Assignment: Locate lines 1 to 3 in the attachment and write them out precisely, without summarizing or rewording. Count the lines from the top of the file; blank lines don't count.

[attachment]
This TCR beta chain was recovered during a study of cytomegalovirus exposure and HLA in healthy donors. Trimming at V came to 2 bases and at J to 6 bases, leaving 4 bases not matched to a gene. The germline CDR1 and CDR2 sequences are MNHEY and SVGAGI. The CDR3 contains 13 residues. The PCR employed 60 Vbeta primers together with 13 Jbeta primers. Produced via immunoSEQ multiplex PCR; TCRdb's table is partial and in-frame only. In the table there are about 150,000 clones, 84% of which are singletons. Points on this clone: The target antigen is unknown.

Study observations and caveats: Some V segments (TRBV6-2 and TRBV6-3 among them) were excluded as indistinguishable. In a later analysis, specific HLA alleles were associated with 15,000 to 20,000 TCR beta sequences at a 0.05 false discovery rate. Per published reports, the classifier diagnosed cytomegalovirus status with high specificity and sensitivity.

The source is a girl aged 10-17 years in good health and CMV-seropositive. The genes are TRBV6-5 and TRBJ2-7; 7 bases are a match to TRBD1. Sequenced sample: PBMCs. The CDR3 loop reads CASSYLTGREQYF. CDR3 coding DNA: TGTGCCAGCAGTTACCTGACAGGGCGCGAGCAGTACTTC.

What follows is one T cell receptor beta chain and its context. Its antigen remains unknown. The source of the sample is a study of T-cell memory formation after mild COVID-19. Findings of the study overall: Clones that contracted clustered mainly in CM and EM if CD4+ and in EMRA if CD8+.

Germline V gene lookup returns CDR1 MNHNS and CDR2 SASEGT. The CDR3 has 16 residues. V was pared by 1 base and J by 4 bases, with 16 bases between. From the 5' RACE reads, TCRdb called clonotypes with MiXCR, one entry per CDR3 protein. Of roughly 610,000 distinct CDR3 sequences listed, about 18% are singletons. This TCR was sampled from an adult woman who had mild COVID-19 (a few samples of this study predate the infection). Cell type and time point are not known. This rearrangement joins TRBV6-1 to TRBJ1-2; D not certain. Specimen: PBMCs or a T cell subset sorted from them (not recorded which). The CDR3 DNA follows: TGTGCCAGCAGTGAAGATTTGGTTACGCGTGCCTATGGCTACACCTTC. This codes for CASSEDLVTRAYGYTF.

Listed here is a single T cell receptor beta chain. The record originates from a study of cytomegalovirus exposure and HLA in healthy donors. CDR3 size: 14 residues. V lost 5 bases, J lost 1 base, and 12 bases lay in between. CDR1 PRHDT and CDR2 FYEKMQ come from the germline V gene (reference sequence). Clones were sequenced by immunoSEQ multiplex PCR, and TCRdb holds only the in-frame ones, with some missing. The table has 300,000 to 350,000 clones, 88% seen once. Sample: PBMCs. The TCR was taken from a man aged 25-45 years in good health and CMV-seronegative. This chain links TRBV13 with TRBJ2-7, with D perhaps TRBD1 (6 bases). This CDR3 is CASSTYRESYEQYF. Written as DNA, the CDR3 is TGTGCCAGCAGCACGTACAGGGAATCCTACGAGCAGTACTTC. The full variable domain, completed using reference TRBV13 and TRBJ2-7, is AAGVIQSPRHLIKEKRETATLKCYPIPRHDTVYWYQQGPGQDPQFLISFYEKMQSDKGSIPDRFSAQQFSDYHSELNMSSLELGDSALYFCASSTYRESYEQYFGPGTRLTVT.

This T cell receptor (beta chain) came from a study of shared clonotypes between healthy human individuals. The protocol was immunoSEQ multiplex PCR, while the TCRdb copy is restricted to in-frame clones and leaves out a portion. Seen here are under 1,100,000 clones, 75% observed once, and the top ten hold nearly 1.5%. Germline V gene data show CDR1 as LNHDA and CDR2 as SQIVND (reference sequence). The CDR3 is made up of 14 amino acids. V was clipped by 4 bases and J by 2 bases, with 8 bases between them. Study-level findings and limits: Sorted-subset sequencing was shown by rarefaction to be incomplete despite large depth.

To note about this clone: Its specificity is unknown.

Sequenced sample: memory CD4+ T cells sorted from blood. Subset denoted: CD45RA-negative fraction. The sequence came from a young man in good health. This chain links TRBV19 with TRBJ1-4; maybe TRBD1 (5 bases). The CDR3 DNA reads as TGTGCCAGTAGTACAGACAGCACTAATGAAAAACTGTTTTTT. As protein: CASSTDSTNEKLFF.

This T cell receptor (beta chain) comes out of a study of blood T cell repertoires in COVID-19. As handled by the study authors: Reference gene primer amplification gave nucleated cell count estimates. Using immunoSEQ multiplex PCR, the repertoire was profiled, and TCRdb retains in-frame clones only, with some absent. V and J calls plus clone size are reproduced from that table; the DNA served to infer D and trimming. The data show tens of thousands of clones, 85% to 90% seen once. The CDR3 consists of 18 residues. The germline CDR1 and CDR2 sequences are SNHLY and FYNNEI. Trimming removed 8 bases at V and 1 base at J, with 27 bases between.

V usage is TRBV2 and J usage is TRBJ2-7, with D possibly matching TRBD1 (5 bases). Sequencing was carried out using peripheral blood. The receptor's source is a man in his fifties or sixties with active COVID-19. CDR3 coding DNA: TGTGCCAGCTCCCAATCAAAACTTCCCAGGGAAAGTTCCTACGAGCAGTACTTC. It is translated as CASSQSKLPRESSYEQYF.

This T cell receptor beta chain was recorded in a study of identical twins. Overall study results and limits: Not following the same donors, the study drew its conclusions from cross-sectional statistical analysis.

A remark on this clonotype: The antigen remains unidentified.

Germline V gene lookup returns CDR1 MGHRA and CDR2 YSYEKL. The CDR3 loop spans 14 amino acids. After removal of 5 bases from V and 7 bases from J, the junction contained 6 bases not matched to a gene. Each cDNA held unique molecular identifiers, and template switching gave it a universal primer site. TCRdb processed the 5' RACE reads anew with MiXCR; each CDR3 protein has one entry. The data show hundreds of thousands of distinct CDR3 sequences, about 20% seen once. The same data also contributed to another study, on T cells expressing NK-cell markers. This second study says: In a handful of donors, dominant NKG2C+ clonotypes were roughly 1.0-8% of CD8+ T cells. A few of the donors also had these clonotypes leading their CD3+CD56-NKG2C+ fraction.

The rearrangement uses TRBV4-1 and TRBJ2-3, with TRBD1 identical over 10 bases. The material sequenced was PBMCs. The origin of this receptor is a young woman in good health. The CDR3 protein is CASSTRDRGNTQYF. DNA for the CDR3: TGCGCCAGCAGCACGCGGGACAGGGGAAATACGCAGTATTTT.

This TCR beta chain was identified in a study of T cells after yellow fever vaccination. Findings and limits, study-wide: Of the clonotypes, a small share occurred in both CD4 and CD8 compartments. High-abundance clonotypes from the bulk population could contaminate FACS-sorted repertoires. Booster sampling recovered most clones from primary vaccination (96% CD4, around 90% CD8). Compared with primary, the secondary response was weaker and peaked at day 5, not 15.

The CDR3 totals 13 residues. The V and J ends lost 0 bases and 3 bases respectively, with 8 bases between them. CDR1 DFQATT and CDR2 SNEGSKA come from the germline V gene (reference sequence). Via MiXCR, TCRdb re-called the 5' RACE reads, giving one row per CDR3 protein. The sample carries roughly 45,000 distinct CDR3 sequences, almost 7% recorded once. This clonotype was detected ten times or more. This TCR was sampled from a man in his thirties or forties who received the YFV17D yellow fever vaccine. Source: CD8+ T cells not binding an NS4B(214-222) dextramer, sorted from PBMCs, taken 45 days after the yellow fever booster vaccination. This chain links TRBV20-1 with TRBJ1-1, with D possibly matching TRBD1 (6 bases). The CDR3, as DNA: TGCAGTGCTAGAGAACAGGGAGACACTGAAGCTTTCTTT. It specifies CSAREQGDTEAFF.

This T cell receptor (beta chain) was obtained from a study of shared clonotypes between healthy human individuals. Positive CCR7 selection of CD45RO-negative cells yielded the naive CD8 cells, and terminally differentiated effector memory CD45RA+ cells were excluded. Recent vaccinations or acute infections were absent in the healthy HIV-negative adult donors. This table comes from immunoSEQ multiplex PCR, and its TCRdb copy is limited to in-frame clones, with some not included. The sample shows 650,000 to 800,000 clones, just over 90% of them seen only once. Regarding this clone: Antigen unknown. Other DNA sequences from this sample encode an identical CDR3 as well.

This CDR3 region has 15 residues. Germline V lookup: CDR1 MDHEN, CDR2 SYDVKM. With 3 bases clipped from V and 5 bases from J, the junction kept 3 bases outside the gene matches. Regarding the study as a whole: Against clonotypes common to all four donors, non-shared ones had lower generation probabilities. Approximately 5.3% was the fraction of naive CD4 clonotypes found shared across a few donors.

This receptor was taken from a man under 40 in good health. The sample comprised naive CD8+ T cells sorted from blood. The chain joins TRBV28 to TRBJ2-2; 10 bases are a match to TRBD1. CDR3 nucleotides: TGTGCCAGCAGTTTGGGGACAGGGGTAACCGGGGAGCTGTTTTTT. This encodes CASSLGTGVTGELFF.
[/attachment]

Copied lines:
This TCR beta chain was recovered during a study of cytomegalovirus exposure and HLA in healthy donors. Trimming at V came to 2 bases and at J to 6 bases, leaving 4 bases not matched to a gene. The germline CDR1 and CDR2 sequences are MNHEY and SVGAGI. The CDR3 contains 13 residues. The PCR employed 60 Vbeta primers together with 13 Jbeta primers. Produced via immunoSEQ multiplex PCR; TCRdb's table is partial and in-frame only. In the table there are about 150,000 clones, 84% of which are singletons. Points on this clone: The target antigen is unknown.

Study observations and caveats: Some V segments (TRBV6-2 and TRBV6-3 among them) were excluded as indistinguishable. In a later analysis, specific HLA alleles were associated with 15,000 to 20,000 TCR beta sequences at a 0.05 false discovery rate. Per published reports, the classifier diagnosed cytomegalovirus status with high specificity and sensitivity.

The source is a girl aged 10-17 years in good health and CMV-seropositive. The genes are TRBV6-5 and TRBJ2-7; 7 bases are a match to TRBD1. Sequenced sample: PBMCs. The CDR3 loop reads CASSYLTGREQYF. CDR3 coding DNA: TGTGCCAGCAGTTACCTGACAGGGCGCGAGCAGTACTTC.